The Rice Neuroengineering Initiative (RNI) was announced a year ago and has already attracted graduate students, hired three new faculty members and raised more than $42.2 million in external funding.
“It’s very easy to attract students to neuroengineering. It’s a new field, one that will become even more important in the future. Rice is smart to be pursuing this initiative at this time,” said Behnaam Aazhang, the J.S. Abercrombie Professor of Electrical and Computer Engineering (ECE), and director of the program.
RNI, to be housed in the Bioscience Research Collaborative (BRC), includes 30 researchers representing seven engineering departments and the Department of Psychology at Rice, and others from the University of Texas Health Science Center and Baylor College of Medicine. A third of the initiative’s researchers are drawn from ECE.
“We’re in a happy situation. The initiative is new and yet we’ve attracted a lot of interest and support,” said Aazhang, who describes the human brain as a “statistical inference engine.”
By using such strategies as neuroimaging, high-throughput genomics, optical imaging, data modeling and metabolomics, he expects researchers to apply advanced engineering techniques to increase understanding of such disorders as Parkinson’s, aphasia, epilepsy, obsessive-compulsive disorder and depression.
Remodeling is underway in the BRC, where the administrative office will be located on the ninth floor and labs on the seventh, eighth and ninth. Aazhang expects the work to be completed this fall. Funding sources include DARPA (Defense Advanced Research Projects Agency), National Institutes of Health, National Science Foundation, Congressionally Directed Medical Research Programs and private foundations.
Last year, the university invested some $50 million to launch the neuroengineering initiative, according to Kathy Collins, Rice’s vice president for finance. That figure included the cost of hiring five new tenured/tenure-track faculty members across several departments, and their associated startup costs. Three new faculty members have been thus far hired as part of the initiative:
Chong Xie, associate professor of ECE, who earned his Ph.D. in materials science and engineering from Stanford University in 2011, and served as a postdoctoral fellow at Harvard. Since 2014 he has been an assistant professor of biomedical engineering at the University of Texas at Austin. His research focuses on the use of nanomaterials in biomedical applications, and in applying advanced nanoelectronic devices to various neural systems. He will join the Rice faculty in January.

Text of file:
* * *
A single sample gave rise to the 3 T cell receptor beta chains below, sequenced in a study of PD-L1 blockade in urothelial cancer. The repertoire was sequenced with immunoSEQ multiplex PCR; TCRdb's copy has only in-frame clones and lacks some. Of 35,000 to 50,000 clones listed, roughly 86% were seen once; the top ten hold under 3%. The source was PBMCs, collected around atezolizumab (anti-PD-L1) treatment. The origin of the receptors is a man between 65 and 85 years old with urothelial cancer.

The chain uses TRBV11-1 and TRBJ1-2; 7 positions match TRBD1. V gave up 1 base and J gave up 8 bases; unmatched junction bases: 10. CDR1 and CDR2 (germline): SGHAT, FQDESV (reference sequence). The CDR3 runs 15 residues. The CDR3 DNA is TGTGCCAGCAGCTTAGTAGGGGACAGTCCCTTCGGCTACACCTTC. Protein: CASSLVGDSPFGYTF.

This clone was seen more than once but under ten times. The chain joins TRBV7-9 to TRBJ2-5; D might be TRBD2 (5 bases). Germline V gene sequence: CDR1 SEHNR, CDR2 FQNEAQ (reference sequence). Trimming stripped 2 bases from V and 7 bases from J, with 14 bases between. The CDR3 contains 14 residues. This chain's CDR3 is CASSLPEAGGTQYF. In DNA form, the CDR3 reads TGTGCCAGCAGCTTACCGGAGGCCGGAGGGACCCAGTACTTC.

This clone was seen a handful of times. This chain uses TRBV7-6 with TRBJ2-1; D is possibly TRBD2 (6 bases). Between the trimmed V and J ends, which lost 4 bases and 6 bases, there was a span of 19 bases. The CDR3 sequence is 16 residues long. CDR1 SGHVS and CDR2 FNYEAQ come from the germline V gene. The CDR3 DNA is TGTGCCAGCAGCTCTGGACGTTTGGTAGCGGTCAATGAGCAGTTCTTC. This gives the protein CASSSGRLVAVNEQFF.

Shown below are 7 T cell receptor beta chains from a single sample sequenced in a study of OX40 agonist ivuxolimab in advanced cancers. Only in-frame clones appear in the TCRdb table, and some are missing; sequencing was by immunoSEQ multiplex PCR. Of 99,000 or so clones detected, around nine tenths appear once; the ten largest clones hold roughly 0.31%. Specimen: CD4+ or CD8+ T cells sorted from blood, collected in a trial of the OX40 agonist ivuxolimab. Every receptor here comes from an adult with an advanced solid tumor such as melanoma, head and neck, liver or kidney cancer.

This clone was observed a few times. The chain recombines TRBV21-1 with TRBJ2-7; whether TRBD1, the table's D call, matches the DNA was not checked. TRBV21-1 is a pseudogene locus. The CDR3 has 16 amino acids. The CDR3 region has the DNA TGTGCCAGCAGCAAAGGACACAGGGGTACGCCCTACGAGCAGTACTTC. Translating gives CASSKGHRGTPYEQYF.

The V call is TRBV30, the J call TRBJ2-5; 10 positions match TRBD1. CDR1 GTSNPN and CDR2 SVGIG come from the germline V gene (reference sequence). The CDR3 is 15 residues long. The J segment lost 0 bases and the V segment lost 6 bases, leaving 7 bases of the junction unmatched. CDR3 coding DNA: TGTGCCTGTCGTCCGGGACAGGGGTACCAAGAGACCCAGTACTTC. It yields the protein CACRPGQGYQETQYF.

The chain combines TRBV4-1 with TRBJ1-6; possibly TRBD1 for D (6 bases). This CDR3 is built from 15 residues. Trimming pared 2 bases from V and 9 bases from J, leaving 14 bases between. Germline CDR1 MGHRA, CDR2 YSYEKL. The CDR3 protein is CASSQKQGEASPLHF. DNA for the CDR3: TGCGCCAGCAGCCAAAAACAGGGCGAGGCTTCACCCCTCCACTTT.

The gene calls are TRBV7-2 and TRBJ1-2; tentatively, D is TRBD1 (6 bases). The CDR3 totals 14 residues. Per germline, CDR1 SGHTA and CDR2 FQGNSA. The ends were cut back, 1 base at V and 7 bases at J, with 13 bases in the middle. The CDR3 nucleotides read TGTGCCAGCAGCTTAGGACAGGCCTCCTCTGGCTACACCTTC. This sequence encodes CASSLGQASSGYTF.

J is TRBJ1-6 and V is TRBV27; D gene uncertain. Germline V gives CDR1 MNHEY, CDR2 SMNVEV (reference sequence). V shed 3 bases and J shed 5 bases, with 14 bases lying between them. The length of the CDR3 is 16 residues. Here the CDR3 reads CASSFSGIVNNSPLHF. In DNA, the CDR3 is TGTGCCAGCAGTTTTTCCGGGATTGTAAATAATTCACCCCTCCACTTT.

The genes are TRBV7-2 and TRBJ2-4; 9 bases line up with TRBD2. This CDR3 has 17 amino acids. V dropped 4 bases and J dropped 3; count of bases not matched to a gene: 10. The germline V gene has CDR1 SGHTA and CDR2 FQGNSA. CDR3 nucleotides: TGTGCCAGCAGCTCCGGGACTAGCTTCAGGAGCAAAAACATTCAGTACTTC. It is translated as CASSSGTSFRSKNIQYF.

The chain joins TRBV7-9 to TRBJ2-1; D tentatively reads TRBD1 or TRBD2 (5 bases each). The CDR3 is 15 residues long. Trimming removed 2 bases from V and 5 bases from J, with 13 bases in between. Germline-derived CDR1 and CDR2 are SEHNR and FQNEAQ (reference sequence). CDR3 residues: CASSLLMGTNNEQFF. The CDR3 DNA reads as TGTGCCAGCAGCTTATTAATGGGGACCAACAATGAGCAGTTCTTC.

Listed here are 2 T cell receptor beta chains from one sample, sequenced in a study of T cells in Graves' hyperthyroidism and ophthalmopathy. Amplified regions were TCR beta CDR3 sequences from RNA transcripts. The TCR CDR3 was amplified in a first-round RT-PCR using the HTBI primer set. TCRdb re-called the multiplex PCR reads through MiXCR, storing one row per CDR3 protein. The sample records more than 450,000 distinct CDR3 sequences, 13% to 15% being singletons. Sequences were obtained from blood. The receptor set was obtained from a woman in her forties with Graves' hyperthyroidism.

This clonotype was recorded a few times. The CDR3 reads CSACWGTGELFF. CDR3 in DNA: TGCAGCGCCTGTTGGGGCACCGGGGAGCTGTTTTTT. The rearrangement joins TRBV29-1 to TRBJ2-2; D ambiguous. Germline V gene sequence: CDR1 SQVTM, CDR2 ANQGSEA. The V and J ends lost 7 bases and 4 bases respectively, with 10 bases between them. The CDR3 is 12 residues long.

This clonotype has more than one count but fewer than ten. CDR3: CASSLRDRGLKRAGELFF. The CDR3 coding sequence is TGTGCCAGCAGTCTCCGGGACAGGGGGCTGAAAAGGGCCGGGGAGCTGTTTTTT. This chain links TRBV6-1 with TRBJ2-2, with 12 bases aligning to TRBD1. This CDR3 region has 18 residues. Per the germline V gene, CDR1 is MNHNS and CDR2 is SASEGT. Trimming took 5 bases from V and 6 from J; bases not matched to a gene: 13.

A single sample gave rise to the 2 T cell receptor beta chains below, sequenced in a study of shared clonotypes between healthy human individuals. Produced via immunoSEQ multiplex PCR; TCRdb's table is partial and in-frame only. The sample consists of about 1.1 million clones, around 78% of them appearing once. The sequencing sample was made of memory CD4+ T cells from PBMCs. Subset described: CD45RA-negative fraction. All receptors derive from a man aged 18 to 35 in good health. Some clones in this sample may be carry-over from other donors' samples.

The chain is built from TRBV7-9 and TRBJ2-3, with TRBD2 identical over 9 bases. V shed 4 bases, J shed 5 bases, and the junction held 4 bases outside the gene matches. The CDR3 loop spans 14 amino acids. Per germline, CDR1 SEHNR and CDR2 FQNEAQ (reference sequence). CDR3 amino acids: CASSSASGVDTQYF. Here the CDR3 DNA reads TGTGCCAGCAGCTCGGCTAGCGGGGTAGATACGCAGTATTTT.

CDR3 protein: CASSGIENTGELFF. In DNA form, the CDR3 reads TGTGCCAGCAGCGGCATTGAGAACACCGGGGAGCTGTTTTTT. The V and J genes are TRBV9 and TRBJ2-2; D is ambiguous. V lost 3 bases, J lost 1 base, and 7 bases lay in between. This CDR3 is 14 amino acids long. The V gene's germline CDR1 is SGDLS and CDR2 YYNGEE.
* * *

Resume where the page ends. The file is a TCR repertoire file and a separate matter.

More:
Lan Luan, who will join the Rice faculty as an assistant professor of ECE on Oct. 1. Presently she is a research assistant professor in biomedical engineering at the University of Texas at Austin. She earned her Ph.D. in physics from Stanford in 2011, followed by three years at Harvard University as a postdoctoral fellow in physics. Her research focuses on developing a neural interface that combines recording, imaging, and stimulation, with applications in neuroscience and disease modeling.
Jerzy Szablowski, assistant professor of BIOE, who earned his Ph.D. in bioengineering from the California Institute of Technology in 2015. Since then he has served as a postdoctoral researcher in chemical engineering at Caltech. His research focuses on controlling living cells within deep tissues through ultrasound-mediated delivery and biomolecular engineering. His lab is the Laboratory for Noninvasive Neuroengineering. Szablowski will join the Rice faculty in January 2020.
In addition to the new hires, Aazhang identified the initiative’s core faculty as himself; Caleb Kemere, associate professor of ECE and of bioengineering; Marcia O’Malley, the Stanley C. Moore Professor of Mechanical Engineering, and professor of computer science and ECE; Jacob Robinson, associate professor of ECE and of BIOE; and Robert Raphael, associate professor of BIOE.
“As we get established, we expect to have even more collaborations with the Texas Medical Center. We learn from the clinicians and they learn from us, the engineers,” Aazhang said.